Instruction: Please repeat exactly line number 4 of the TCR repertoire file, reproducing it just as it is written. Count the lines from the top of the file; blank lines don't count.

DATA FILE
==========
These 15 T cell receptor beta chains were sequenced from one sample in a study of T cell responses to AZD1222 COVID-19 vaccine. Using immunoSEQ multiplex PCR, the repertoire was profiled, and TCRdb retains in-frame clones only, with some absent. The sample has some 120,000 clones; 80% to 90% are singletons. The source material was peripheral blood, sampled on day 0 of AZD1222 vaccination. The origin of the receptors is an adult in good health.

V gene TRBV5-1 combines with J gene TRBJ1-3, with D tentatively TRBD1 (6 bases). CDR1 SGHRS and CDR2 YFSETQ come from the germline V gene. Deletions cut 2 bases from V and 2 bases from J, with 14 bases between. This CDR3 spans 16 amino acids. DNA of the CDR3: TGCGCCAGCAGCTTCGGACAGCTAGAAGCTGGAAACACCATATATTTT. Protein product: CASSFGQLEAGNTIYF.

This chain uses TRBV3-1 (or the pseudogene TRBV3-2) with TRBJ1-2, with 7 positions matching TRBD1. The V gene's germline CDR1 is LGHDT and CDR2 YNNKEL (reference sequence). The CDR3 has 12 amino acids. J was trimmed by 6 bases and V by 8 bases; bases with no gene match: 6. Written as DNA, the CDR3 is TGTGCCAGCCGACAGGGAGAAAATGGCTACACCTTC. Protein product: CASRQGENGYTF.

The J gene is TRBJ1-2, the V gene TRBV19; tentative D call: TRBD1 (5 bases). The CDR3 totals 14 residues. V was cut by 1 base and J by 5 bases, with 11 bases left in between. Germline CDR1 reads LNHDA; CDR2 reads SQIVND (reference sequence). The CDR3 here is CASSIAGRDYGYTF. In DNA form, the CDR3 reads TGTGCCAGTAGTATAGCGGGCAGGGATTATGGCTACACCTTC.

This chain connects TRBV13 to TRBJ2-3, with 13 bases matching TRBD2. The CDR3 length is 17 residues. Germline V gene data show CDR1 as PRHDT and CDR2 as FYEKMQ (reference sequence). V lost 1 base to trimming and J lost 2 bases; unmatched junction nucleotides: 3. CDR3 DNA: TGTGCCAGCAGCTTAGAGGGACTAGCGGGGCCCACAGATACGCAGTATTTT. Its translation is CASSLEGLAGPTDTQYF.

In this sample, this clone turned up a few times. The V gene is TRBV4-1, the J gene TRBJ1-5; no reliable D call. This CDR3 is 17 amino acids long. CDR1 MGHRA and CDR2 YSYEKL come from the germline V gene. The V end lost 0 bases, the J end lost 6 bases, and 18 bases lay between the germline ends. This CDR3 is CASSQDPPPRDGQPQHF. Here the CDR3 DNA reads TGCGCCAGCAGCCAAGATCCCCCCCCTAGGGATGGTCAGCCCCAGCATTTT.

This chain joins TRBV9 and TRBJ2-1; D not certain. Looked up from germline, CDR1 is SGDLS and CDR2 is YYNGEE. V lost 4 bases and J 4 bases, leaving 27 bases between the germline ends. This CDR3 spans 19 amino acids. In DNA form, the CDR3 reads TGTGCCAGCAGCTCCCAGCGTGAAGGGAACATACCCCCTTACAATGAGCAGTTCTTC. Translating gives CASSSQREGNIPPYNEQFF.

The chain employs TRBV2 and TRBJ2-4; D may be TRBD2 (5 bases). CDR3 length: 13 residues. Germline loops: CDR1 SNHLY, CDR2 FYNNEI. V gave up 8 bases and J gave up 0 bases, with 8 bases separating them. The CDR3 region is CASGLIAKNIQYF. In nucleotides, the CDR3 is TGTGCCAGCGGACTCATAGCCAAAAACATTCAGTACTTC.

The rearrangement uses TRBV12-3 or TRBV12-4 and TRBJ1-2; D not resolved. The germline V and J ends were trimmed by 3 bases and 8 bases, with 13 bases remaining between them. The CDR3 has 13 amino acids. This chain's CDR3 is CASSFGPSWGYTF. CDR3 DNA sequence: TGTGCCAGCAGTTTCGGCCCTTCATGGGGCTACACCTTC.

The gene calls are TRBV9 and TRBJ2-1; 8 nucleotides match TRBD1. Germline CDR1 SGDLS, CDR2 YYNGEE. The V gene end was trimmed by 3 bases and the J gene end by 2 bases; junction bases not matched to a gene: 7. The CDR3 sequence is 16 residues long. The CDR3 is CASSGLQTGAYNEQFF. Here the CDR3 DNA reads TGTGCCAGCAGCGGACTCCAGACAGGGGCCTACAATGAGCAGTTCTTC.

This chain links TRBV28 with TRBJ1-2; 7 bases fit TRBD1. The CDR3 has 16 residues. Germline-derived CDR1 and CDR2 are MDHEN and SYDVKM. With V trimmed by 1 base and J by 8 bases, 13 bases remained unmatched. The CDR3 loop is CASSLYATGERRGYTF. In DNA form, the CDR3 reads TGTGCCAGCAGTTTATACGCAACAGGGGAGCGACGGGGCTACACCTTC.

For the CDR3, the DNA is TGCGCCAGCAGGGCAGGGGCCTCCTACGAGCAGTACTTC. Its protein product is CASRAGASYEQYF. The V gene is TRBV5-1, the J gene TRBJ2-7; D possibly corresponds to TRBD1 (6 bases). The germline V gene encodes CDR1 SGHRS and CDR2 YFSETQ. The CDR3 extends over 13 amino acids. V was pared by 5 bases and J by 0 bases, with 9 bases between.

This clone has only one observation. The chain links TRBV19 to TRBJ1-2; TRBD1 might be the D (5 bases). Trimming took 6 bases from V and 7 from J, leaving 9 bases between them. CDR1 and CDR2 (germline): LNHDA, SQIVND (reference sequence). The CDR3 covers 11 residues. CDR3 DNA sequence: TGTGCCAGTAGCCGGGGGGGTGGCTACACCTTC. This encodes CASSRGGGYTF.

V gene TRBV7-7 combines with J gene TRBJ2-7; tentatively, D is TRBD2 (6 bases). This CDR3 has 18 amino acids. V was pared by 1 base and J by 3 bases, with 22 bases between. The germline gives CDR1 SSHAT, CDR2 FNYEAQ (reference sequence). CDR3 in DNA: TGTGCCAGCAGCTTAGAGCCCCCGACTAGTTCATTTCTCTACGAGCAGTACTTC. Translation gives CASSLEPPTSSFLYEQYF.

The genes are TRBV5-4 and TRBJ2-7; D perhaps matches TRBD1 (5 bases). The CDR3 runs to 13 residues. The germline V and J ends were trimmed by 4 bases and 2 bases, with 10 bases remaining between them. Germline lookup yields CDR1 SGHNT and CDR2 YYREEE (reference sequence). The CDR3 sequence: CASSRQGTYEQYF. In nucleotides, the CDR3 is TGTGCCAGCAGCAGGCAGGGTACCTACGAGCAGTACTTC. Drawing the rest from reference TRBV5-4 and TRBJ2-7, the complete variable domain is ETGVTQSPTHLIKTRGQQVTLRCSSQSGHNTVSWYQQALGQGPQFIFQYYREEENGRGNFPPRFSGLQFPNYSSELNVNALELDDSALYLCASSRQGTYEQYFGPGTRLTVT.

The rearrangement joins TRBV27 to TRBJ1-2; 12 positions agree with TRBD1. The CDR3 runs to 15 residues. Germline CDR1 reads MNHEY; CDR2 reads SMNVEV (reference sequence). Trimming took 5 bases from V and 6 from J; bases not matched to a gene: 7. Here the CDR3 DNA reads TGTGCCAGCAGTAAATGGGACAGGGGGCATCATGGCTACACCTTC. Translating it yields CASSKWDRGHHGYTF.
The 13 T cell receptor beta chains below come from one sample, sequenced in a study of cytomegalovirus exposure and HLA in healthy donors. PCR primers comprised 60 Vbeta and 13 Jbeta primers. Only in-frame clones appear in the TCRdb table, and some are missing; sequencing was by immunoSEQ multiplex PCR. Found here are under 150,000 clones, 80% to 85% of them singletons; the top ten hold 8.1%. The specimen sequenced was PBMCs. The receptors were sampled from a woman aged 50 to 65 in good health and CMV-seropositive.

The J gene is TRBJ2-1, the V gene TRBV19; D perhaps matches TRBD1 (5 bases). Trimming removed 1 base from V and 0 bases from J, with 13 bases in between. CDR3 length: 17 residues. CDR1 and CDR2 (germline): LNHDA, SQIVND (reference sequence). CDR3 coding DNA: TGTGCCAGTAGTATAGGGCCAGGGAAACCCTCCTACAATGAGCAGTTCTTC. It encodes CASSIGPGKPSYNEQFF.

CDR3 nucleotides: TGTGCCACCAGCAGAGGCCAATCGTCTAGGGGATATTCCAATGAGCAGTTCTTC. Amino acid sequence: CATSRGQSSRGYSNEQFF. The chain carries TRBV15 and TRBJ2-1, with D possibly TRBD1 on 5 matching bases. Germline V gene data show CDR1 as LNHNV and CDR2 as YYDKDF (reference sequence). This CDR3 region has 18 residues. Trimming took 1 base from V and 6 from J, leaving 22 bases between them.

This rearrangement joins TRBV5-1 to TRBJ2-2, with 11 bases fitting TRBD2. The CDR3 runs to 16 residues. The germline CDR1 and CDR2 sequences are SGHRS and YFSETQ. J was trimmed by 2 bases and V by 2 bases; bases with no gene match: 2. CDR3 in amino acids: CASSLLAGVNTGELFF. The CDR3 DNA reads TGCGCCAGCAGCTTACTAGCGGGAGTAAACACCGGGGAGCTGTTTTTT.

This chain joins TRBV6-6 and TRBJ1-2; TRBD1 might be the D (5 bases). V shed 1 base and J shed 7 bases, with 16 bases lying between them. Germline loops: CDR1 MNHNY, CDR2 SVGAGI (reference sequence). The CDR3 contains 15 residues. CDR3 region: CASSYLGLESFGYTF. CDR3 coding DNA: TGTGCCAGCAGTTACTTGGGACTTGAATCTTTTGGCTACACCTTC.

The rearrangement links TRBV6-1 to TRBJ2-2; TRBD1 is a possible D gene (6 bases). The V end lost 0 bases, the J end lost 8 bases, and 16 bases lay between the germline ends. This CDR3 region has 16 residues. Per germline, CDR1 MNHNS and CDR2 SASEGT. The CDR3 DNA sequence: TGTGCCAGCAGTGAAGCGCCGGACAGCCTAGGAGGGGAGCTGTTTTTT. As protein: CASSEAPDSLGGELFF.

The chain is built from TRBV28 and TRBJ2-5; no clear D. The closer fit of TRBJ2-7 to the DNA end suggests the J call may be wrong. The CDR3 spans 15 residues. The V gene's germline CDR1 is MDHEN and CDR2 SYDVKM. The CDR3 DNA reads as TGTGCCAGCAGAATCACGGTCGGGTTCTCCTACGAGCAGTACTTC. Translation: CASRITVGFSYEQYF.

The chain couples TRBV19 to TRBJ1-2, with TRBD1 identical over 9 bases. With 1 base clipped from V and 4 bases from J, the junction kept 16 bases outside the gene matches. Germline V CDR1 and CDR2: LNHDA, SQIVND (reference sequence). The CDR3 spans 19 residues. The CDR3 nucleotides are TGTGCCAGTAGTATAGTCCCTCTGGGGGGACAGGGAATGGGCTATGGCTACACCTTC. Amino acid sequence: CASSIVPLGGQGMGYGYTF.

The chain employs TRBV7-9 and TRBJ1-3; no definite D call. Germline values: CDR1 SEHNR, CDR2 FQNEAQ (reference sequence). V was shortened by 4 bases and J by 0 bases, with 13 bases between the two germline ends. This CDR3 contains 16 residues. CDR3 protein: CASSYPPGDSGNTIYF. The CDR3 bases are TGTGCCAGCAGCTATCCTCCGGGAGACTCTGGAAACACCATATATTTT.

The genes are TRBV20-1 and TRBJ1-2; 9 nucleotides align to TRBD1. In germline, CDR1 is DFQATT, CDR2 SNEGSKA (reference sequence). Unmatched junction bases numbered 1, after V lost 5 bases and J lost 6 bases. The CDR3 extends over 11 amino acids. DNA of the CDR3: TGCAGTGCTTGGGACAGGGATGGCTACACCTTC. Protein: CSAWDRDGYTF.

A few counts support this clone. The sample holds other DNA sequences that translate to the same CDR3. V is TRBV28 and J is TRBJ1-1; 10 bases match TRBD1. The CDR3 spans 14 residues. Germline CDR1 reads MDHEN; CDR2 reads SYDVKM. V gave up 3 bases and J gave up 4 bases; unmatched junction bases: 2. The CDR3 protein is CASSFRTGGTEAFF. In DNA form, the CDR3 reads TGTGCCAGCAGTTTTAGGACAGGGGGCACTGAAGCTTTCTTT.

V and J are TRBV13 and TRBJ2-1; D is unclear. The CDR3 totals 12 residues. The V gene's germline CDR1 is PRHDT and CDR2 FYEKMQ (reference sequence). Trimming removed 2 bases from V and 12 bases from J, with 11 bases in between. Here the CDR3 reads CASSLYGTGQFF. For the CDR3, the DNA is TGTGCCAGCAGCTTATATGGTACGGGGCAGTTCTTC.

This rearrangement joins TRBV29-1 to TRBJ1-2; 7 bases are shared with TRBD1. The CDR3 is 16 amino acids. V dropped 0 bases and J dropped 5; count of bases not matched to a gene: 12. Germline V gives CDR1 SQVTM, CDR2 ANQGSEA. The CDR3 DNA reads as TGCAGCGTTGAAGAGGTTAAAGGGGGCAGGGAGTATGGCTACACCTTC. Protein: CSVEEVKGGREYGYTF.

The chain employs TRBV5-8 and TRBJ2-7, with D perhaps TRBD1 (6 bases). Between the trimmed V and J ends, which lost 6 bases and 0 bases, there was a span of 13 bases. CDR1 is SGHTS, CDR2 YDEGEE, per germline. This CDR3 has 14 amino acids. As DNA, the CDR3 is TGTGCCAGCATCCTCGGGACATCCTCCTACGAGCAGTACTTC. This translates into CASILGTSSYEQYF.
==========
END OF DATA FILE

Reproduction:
The J gene is TRBJ1-2, the V gene TRBV19; tentative D call: TRBD1 (5 bases). The CDR3 totals 14 residues. V was cut by 1 base and J by 5 bases, with 11 bases left in between. Germline CDR1 reads LNHDA; CDR2 reads SQIVND (reference sequence). The CDR3 here is CASSIAGRDYGYTF. In DNA form, the CDR3 reads TGTGCCAGTAGTATAGCGGGCAGGGATTATGGCTACACCTTC.